Tony AbatemarcoSpring 2012

C: 323-791-8013 / H: 213-386-5634Section 63071

/Th. 10:00-11:50am

PED 206

Course Description: Building and sustaining character through elevated texts in Classic & World Drama. Class performance (1 monologue/4 scenes minimum) and critique.

Course Overview: Acquiring skills for developing character in works far removed from a contemporary milieu, yet still requiring the use of the self, the given circumstances of the story, historical research and imagination to engage truthfully with the text. However, in this class the investigation into historical styles, characters and milieu will take place on a deeper contextual level, with emphasis on the given period. We will focus on scene work from the earliest canon of dramatic literature – starting with such playwrights as Aeshylus, Sophocles, and Euripides, and proceed up through European Renaissance playwrights such as Marlowe, Racine, Sheridan, Moliere, and Calderon. Exploring a variety of established methods for acting truthfully, no matter how poetic, didactic, or stylized the play may be, you will learn methods to tackle and master difficult texts.

Assignments: As well as an introductory monologue or poem of your choice, no less than four scenes per student will be assigned through the semester. Preparation, including rehearsal & memorization outside of class, are required. Note: Specific translations of Greek plays are cited under “Required Reading”. Be certain that you and your partner are working from the same translation. In addition, two written essays to be handedinwill be assigned, one per each half of the semester, each no less than 350 words, typed, single-spaced, in a font size 12pt., (the first will count as your mid-term as cited below) drawing parallels between the historical, socio-political or cultural setting of one assigned play and our time. Think creatively, originally, and personally. Don’t lift from textbooks!

Mid-Term Exam: A 10 minute class presentation using your 1st essay (described above) must be presented, as both lecture and hand-in.

Grading and Evaluation:

1. – Preparation, participation, & commitment45%

2. - Scene work & presentation ( – 1st half of semester)15%

3. - Mid-Term Assignment & Presentation 10%

4. - Scene work & presentation ( – 2nd half of semester)15%

5. - Receptivity, flexibility, collaboration, growth 5%

6. - Final Exam – 2nd Scene, fully realized.*10%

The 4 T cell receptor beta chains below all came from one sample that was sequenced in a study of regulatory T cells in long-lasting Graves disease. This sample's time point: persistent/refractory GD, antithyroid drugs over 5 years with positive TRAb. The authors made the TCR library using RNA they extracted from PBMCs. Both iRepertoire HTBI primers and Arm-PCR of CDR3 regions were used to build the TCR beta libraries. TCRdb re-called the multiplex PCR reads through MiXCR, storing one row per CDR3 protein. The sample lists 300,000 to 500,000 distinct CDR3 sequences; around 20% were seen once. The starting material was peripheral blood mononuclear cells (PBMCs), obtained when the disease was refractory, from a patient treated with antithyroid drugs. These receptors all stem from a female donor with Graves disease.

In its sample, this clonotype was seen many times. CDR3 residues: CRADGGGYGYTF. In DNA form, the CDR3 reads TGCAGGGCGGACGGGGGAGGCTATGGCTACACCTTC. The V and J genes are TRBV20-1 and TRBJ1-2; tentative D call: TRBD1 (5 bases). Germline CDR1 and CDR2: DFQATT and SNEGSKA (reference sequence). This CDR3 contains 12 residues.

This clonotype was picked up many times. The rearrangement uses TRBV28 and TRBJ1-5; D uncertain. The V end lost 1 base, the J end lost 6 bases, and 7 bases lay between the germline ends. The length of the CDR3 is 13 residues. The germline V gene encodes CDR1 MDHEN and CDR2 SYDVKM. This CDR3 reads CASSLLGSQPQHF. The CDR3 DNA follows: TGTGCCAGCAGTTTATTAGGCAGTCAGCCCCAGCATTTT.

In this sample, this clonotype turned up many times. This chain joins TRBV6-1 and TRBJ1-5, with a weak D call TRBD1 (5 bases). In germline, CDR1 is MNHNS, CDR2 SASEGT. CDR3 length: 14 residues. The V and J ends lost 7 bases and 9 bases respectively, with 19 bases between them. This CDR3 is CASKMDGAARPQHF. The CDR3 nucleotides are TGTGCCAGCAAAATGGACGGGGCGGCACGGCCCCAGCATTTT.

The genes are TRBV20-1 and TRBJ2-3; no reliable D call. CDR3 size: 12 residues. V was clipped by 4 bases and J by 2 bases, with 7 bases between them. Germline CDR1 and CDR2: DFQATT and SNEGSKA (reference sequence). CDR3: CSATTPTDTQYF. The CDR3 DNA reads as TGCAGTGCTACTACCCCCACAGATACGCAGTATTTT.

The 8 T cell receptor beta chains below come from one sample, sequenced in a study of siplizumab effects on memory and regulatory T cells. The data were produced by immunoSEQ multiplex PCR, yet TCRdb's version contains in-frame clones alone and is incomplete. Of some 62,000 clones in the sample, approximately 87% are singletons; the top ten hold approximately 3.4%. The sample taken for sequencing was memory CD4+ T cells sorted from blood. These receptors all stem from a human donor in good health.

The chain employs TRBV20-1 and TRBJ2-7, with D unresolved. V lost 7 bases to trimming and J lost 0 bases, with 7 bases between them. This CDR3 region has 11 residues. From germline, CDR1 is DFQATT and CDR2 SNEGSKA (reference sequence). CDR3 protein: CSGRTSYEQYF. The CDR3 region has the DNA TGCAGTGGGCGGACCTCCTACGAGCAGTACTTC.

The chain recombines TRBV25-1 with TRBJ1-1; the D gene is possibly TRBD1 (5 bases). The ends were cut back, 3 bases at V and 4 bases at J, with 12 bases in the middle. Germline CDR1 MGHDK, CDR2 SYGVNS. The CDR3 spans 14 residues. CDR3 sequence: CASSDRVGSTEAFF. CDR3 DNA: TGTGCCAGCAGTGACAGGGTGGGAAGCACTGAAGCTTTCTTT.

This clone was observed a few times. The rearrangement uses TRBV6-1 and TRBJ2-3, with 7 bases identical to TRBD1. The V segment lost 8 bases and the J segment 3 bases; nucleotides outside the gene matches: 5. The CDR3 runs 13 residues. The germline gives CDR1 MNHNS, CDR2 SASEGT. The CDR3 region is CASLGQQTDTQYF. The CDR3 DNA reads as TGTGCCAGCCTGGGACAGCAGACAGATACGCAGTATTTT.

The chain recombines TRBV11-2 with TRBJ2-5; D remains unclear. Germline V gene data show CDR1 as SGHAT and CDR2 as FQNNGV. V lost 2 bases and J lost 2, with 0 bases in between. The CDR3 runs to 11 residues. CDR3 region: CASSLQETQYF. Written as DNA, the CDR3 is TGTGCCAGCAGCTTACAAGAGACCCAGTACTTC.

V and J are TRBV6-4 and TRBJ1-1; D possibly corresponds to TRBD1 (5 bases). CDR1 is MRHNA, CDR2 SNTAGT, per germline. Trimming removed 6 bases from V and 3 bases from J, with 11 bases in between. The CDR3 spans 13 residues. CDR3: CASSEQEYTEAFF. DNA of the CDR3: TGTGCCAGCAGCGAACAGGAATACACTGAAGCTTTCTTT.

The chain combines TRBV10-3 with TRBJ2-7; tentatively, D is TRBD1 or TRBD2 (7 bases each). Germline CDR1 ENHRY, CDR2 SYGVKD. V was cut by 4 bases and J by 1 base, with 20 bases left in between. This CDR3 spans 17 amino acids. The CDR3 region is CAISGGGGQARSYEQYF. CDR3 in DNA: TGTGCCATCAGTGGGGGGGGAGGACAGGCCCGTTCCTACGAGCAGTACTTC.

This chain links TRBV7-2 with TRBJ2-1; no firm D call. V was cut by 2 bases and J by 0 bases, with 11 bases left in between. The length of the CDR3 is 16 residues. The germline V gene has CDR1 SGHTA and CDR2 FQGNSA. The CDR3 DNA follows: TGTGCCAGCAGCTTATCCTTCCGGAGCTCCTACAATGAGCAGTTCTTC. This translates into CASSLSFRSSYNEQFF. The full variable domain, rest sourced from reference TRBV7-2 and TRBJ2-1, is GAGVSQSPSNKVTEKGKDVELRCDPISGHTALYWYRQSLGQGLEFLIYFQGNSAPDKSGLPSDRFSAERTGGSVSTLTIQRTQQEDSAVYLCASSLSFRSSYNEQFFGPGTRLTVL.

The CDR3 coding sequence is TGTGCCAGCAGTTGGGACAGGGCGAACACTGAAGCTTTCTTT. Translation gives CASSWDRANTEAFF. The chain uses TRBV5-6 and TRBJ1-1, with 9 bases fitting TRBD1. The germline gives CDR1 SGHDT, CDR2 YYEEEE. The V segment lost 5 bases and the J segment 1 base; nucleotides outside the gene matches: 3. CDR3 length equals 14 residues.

*Your initiative in defining this phrase, i.e. with set, prop, sound or costume elements, will count toward your final grade.



The course aims to enable you to:

-Deepen your access & understanding of ‘Period’ & ‘Style’

-Analyze, interpret and inhabit the given circumstances of the story

-Develop three-dimensional characters who ‘live’ on stage

Indicative Content

You will explore key principles and techniques of acting and text analysis as applied to the exploration of historically-distanced (non-contemporary) texts. You will encounter terms, toolsand techniques such as: the ‘super’-objective’; identifying and playing ‘beats’; character development, script analysis and interpretation; the integration of voice, movement and acting in the moment of performance; ‘action’ and ‘activity’; the incorporation of ‘externals’ (e.g. dress, posture, speech); the acceptance of and surrender to story and given circumstances; improvisation of back-story; spontaneity and sense of play; motivation for and justification of actions; observation of real life and exterior reality; the activation of real need; the creative employment of obstacles; the expression and resourcing of personal ‘truth’; creative imagination, emotion, thought, concentration and energy; the embodiment of relationships in given imaginary circumstances and situations; ‘historical context’.

Learning Outcomes

On successful completion of this course at threshold (Grade D-) level you will have:

-Engaged in a series of progressive and developmental practical acting and rehearsal exercises under faculty supervision and guidance, making use of the learning opportunities made available to you

-Recognized the necessity for adequate preparation in regard to the creative and vocational demands made upon the contemporary actor in education and training

-Engaged in independent study / practice outside of the class environment in relation to your developing disciplined acting and rehearsal techniques.

-Developed and embedded a critical stance with regard to your own creative process and learning

Desired Learning Outcomes

On successful completion of this course at high level (Grade A) level you will have:

-Engaged fully in a series of progressive and developmental practical acting and rehearsal exercises under faculty supervision and guidance, making active use of the

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learning opportunities made available to you

-Demonstrated a clear commitment to full and appropriate preparation in regard to the creative and vocational demands made upon the contemporary actor in education and training

-Engaged in frequent, detailed and constructive independent study / practice outside of the class environment in relation to your developing acting and rehearsal process

-Developed, embedded and applied with precision, a self-aware and discerning critical stance with regard to your own creative process and learning

Learning and Teaching Methods

-Instructor-led classes and facilitation

-Self-directed student study and field observations

-Self-initiated visits to SOT theatre performances [consult the SOT web-page for details]

-Individual reading and research -Individual writing tasks

-Formal (assessed) showings of ‘work-in-progress’ [Mid-term scene/ Final Exam scene]

Required Texts (1st half of semester)

Aeschylus’ PROMETHEUS BOUND, translator: David Grene